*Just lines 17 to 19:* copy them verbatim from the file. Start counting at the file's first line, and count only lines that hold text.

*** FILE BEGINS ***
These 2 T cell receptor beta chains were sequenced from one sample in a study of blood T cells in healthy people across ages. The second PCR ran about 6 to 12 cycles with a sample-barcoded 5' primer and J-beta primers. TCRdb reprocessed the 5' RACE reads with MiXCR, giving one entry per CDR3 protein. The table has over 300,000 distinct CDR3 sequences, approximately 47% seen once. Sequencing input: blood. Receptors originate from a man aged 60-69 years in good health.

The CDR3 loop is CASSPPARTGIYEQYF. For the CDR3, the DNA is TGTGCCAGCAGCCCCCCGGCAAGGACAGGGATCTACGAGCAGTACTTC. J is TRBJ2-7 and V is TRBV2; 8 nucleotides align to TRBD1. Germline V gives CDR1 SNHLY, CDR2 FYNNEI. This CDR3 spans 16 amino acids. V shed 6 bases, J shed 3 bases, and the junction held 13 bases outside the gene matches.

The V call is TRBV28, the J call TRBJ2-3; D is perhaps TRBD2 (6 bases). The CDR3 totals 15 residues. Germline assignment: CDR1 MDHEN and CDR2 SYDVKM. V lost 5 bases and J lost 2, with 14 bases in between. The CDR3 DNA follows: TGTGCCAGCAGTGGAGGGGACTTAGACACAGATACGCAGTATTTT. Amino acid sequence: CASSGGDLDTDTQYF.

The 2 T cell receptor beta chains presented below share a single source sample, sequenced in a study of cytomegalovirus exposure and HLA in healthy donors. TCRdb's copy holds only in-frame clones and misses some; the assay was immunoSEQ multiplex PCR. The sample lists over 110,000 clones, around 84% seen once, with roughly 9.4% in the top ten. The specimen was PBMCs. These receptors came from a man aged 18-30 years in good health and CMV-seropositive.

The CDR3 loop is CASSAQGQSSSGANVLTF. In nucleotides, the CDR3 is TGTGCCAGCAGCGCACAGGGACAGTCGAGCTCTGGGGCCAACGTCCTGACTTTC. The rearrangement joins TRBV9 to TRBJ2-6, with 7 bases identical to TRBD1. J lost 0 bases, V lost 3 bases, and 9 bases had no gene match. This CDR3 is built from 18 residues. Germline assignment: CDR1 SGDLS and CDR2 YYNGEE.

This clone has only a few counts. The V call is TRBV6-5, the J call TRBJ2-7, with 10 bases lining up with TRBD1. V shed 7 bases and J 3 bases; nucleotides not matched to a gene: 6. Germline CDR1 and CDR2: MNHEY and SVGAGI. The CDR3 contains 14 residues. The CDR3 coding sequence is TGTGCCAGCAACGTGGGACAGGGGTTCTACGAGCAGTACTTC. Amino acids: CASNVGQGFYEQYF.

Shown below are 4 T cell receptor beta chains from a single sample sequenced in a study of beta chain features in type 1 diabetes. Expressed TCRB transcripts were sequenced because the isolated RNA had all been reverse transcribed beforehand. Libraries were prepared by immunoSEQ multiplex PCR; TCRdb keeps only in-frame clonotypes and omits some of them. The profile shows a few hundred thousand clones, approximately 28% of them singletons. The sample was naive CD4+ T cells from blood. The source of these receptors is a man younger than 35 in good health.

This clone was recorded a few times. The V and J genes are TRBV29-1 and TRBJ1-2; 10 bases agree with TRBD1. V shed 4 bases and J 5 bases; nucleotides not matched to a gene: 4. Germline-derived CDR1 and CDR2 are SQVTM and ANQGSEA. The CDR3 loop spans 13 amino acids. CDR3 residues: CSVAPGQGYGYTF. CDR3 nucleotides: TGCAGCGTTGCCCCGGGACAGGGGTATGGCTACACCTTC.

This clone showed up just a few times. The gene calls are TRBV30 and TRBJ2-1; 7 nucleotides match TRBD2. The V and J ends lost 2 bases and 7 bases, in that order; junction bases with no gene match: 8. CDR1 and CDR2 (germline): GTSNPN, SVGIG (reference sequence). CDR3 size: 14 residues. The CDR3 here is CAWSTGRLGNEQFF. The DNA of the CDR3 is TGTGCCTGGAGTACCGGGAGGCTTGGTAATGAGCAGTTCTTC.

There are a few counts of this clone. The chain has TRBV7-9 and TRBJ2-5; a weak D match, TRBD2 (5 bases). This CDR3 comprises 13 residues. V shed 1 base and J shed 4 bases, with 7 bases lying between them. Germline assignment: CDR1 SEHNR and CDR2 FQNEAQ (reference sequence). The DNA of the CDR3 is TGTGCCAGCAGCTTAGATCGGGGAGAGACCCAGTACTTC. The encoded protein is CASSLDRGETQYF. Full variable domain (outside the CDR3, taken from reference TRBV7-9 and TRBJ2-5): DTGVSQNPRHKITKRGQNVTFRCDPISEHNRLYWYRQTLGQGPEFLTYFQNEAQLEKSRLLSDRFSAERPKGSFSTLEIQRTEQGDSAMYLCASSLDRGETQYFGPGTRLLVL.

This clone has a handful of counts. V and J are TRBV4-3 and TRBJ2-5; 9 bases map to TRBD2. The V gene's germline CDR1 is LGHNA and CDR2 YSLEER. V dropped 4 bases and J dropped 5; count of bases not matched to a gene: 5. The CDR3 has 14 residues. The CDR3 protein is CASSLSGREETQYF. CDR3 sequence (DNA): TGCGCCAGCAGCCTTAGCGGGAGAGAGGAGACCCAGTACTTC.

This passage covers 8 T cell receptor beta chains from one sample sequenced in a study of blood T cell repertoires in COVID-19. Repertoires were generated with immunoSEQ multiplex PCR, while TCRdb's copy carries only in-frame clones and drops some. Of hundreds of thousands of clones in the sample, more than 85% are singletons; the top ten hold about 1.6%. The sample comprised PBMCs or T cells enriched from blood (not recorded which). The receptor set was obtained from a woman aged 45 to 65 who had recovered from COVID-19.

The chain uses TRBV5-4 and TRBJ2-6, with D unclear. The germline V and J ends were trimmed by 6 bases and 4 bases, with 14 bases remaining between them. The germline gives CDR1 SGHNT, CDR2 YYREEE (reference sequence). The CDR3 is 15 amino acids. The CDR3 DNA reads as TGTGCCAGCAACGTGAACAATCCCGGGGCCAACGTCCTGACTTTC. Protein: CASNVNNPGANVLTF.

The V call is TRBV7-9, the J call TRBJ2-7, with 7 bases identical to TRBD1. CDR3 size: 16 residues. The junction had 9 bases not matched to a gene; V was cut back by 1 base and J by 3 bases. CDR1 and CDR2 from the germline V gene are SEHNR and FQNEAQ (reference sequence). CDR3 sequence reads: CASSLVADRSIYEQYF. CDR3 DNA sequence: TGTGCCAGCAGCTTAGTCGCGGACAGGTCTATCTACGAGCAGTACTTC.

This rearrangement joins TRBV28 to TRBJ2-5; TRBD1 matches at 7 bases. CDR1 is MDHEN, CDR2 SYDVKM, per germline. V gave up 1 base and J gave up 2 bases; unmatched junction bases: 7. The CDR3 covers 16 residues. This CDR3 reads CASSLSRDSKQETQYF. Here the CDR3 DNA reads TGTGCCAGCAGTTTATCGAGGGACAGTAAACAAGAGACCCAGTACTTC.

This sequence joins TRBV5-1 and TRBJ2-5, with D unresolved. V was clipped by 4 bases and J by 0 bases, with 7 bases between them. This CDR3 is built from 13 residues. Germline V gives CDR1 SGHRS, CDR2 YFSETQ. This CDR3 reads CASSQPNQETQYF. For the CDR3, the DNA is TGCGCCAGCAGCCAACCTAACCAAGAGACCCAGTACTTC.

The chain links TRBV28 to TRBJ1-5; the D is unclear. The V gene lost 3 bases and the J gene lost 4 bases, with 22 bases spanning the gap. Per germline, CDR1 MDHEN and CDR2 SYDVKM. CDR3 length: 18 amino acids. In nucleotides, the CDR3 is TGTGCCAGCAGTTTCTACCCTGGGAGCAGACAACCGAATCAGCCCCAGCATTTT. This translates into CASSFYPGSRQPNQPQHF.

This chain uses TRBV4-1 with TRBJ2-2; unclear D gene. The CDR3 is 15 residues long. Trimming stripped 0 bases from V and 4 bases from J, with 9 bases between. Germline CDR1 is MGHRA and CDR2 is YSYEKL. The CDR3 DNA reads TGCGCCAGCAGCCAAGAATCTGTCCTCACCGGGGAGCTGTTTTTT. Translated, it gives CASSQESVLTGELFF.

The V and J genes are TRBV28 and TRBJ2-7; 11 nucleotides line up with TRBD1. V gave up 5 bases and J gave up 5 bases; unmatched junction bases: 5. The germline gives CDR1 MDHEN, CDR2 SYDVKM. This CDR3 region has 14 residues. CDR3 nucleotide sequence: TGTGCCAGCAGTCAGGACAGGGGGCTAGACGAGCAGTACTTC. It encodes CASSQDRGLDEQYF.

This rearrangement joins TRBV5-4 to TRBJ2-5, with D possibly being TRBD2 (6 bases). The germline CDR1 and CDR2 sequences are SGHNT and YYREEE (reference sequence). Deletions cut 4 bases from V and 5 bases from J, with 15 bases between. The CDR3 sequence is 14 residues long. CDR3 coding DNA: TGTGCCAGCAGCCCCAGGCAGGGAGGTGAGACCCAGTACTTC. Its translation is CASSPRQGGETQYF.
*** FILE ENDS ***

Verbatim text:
The chain links TRBV28 to TRBJ1-5; the D is unclear. The V gene lost 3 bases and the J gene lost 4 bases, with 22 bases spanning the gap. Per germline, CDR1 MDHEN and CDR2 SYDVKM. CDR3 length: 18 amino acids. In nucleotides, the CDR3 is TGTGCCAGCAGTTTCTACCCTGGGAGCAGACAACCGAATCAGCCCCAGCATTTT. This translates into CASSFYPGSRQPNQPQHF.

This chain uses TRBV4-1 with TRBJ2-2; unclear D gene. The CDR3 is 15 residues long. Trimming stripped 0 bases from V and 4 bases from J, with 9 bases between. Germline CDR1 is MGHRA and CDR2 is YSYEKL. The CDR3 DNA reads TGCGCCAGCAGCCAAGAATCTGTCCTCACCGGGGAGCTGTTTTTT. Translated, it gives CASSQESVLTGELFF.

The V and J genes are TRBV28 and TRBJ2-7; 11 nucleotides line up with TRBD1. V gave up 5 bases and J gave up 5 bases; unmatched junction bases: 5. The germline gives CDR1 MDHEN, CDR2 SYDVKM. This CDR3 region has 14 residues. CDR3 nucleotide sequence: TGTGCCAGCAGTCAGGACAGGGGGCTAGACGAGCAGTACTTC. It encodes CASSQDRGLDEQYF.